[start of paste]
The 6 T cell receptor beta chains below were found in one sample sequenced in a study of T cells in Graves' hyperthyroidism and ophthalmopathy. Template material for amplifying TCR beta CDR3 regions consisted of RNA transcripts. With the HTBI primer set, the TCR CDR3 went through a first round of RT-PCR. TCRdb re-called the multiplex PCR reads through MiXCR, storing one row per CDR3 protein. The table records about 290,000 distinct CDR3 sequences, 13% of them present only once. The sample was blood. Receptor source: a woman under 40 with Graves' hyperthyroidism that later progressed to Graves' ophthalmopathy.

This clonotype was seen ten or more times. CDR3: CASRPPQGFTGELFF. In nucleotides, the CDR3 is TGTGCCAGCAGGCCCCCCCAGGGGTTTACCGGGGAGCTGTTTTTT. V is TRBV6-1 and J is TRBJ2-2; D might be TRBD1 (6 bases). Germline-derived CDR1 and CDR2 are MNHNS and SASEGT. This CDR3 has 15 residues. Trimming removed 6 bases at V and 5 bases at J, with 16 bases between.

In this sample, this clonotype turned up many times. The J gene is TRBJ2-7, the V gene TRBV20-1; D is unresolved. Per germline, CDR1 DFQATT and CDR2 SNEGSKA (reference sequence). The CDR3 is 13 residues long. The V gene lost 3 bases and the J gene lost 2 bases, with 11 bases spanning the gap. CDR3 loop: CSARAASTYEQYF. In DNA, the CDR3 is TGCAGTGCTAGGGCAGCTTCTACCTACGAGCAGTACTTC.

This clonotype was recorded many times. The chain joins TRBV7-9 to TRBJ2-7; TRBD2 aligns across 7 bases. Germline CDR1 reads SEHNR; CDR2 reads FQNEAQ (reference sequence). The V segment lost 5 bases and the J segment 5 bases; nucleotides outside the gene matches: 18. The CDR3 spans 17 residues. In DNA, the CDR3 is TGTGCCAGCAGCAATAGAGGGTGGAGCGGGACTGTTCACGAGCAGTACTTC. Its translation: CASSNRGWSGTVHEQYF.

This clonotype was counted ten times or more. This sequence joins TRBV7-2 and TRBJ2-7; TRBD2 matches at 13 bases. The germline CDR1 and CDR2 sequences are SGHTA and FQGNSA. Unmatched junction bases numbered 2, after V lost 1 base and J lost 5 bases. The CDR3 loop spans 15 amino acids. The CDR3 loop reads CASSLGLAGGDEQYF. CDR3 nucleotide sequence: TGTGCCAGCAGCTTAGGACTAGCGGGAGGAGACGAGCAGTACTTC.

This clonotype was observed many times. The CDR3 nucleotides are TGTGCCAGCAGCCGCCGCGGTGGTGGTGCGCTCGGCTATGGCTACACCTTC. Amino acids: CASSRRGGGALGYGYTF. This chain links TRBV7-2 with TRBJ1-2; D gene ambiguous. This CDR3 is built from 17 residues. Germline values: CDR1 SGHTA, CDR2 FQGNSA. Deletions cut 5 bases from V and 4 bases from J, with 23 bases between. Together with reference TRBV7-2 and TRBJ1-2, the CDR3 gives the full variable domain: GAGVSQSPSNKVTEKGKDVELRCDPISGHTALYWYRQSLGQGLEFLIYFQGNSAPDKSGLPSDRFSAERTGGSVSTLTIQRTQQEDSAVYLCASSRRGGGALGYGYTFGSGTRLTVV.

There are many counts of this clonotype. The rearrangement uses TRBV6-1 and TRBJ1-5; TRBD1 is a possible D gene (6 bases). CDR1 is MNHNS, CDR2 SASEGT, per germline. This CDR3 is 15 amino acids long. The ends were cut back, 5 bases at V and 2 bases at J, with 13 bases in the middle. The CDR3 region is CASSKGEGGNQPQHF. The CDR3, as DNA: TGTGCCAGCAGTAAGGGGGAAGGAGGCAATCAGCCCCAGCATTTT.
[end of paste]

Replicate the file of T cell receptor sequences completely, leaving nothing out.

The 6 T cell receptor beta chains below were found in one sample sequenced in a study of T cells in Graves' hyperthyroidism and ophthalmopathy. Template material for amplifying TCR beta CDR3 regions consisted of RNA transcripts. With the HTBI primer set, the TCR CDR3 went through a first round of RT-PCR. TCRdb re-called the multiplex PCR reads through MiXCR, storing one row per CDR3 protein. The table records about 290,000 distinct CDR3 sequences, 13% of them present only once. The sample was blood. Receptor source: a woman under 40 with Graves' hyperthyroidism that later progressed to Graves' ophthalmopathy.

This clonotype was seen ten or more times. CDR3: CASRPPQGFTGELFF. In nucleotides, the CDR3 is TGTGCCAGCAGGCCCCCCCAGGGGTTTACCGGGGAGCTGTTTTTT. V is TRBV6-1 and J is TRBJ2-2; D might be TRBD1 (6 bases). Germline-derived CDR1 and CDR2 are MNHNS and SASEGT. This CDR3 has 15 residues. Trimming removed 6 bases at V and 5 bases at J, with 16 bases between.

In this sample, this clonotype turned up many times. The J gene is TRBJ2-7, the V gene TRBV20-1; D is unresolved. Per germline, CDR1 DFQATT and CDR2 SNEGSKA (reference sequence). The CDR3 is 13 residues long. The V gene lost 3 bases and the J gene lost 2 bases, with 11 bases spanning the gap. CDR3 loop: CSARAASTYEQYF. In DNA, the CDR3 is TGCAGTGCTAGGGCAGCTTCTACCTACGAGCAGTACTTC.

This clonotype was recorded many times. The chain joins TRBV7-9 to TRBJ2-7; TRBD2 aligns across 7 bases. Germline CDR1 reads SEHNR; CDR2 reads FQNEAQ (reference sequence). The V segment lost 5 bases and the J segment 5 bases; nucleotides outside the gene matches: 18. The CDR3 spans 17 residues. In DNA, the CDR3 is TGTGCCAGCAGCAATAGAGGGTGGAGCGGGACTGTTCACGAGCAGTACTTC. Its translation: CASSNRGWSGTVHEQYF.

This clonotype was counted ten times or more. This sequence joins TRBV7-2 and TRBJ2-7; TRBD2 matches at 13 bases. The germline CDR1 and CDR2 sequences are SGHTA and FQGNSA. Unmatched junction bases numbered 2, after V lost 1 base and J lost 5 bases. The CDR3 loop spans 15 amino acids. The CDR3 loop reads CASSLGLAGGDEQYF. CDR3 nucleotide sequence: TGTGCCAGCAGCTTAGGACTAGCGGGAGGAGACGAGCAGTACTTC.

This clonotype was observed many times. The CDR3 nucleotides are TGTGCCAGCAGCCGCCGCGGTGGTGGTGCGCTCGGCTATGGCTACACCTTC. Amino acids: CASSRRGGGALGYGYTF. This chain links TRBV7-2 with TRBJ1-2; D gene ambiguous. This CDR3 is built from 17 residues. Germline values: CDR1 SGHTA, CDR2 FQGNSA. Deletions cut 5 bases from V and 4 bases from J, with 23 bases between. Together with reference TRBV7-2 and TRBJ1-2, the CDR3 gives the full variable domain: GAGVSQSPSNKVTEKGKDVELRCDPISGHTALYWYRQSLGQGLEFLIYFQGNSAPDKSGLPSDRFSAERTGGSVSTLTIQRTQQEDSAVYLCASSRRGGGALGYGYTFGSGTRLTVV.

There are many counts of this clonotype. The rearrangement uses TRBV6-1 and TRBJ1-5; TRBD1 is a possible D gene (6 bases). CDR1 is MNHNS, CDR2 SASEGT, per germline. This CDR3 is 15 amino acids long. The ends were cut back, 5 bases at V and 2 bases at J, with 13 bases in the middle. The CDR3 region is CASSKGEGGNQPQHF. The CDR3, as DNA: TGTGCCAGCAGTAAGGGGGAAGGAGGCAATCAGCCCCAGCATTTT.